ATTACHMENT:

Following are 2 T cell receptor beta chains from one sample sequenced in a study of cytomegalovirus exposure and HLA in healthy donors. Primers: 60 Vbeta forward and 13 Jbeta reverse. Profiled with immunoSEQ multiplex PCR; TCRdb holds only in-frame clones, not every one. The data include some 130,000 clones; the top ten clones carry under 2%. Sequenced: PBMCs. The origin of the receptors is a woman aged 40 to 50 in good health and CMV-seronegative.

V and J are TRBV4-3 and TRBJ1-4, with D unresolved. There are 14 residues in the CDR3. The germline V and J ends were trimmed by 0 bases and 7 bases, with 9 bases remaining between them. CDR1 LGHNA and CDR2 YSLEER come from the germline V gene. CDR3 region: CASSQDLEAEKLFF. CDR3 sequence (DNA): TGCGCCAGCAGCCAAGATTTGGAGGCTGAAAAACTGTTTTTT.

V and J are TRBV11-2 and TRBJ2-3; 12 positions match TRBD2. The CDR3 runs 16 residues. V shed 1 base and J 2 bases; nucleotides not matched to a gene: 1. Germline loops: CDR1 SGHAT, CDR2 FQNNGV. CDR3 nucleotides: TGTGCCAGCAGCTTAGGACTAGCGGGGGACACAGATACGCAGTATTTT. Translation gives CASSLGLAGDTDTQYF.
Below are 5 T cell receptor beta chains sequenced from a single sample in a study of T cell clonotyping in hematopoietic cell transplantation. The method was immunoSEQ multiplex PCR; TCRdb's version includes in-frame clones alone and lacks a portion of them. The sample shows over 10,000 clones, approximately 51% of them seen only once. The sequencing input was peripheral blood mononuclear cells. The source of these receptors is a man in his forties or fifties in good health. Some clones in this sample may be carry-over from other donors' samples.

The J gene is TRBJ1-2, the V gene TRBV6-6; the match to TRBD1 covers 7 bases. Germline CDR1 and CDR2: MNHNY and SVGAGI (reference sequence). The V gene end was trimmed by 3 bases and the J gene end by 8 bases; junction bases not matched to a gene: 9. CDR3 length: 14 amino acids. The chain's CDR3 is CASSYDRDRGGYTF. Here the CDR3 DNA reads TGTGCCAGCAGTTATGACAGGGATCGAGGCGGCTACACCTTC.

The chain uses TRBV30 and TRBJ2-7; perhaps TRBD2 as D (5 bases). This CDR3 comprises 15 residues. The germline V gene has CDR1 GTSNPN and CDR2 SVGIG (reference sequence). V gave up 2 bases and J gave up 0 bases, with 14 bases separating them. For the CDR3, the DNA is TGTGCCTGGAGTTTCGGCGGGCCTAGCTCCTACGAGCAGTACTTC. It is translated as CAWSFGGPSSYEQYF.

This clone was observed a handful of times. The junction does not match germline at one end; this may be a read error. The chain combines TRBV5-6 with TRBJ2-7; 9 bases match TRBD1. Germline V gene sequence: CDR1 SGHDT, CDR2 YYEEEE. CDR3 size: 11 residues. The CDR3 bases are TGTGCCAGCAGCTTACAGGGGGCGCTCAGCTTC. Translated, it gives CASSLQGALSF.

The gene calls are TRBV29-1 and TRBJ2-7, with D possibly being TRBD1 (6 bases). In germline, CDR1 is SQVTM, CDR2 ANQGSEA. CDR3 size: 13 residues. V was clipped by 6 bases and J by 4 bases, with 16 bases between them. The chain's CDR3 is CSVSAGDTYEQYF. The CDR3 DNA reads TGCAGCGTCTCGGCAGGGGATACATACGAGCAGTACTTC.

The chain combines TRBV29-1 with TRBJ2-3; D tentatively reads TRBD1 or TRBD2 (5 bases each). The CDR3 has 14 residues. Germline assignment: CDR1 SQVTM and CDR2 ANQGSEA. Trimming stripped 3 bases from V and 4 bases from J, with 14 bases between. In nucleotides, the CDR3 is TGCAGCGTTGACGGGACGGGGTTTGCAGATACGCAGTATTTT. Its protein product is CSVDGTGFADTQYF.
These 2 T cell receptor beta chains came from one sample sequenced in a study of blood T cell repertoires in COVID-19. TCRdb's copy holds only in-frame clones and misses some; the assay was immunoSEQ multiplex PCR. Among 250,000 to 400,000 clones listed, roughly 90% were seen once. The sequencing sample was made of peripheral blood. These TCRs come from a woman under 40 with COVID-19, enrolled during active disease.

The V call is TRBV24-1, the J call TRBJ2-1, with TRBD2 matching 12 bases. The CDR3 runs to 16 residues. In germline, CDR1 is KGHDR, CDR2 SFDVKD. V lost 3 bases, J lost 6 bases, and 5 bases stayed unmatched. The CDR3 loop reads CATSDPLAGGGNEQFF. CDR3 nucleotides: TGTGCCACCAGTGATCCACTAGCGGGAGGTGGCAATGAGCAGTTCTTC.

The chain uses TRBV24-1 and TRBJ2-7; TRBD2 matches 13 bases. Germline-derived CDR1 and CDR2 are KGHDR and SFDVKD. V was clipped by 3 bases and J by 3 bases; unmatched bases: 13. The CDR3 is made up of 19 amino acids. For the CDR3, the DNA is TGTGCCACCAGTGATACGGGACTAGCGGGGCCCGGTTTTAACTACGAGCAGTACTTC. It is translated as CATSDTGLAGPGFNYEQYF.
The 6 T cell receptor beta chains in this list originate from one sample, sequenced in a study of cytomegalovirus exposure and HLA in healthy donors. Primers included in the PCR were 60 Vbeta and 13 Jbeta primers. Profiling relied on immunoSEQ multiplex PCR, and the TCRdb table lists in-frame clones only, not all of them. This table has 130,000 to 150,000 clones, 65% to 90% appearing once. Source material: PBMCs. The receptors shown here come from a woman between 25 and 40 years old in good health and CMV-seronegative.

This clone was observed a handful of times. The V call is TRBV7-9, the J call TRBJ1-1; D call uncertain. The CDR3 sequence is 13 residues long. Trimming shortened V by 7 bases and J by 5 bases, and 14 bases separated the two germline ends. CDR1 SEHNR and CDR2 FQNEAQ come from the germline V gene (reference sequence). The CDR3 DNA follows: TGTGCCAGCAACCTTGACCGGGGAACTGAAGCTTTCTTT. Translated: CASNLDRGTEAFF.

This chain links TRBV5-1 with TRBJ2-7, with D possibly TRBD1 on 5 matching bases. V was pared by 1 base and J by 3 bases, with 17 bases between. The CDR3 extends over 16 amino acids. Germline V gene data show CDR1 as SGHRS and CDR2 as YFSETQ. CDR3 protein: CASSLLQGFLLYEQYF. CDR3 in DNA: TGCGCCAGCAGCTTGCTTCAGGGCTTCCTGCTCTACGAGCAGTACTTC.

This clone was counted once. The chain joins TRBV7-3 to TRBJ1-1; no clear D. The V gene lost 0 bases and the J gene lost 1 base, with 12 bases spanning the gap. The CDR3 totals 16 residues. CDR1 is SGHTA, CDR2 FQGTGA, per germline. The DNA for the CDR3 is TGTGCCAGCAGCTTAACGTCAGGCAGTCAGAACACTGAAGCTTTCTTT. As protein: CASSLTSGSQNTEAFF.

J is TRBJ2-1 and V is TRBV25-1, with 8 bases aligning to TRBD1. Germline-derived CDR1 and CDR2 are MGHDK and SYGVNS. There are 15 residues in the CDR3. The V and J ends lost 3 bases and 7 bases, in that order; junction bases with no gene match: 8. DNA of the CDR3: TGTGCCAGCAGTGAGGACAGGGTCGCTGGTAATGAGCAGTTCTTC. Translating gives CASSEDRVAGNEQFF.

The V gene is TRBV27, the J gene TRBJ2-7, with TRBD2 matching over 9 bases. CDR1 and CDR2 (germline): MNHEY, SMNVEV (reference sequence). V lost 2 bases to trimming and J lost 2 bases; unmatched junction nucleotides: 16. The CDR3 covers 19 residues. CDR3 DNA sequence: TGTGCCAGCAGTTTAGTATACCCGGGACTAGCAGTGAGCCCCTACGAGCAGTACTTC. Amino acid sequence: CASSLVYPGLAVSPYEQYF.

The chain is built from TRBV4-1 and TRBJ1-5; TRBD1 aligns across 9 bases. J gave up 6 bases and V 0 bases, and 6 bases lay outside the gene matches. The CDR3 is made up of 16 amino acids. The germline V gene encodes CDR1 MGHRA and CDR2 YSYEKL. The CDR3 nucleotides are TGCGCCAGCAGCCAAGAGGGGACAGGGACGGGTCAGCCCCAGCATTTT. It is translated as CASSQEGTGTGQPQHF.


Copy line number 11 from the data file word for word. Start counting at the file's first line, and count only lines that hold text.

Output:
The V call is TRBV24-1, the J call TRBJ2-1, with TRBD2 matching 12 bases. The CDR3 runs to 16 residues. In germline, CDR1 is KGHDR, CDR2 SFDVKD. V lost 3 bases, J lost 6 bases, and 5 bases stayed unmatched. The CDR3 loop reads CATSDPLAGGGNEQFF. CDR3 nucleotides: TGTGCCACCAGTGATCCACTAGCGGGAGGTGGCAATGAGCAGTTCTTC.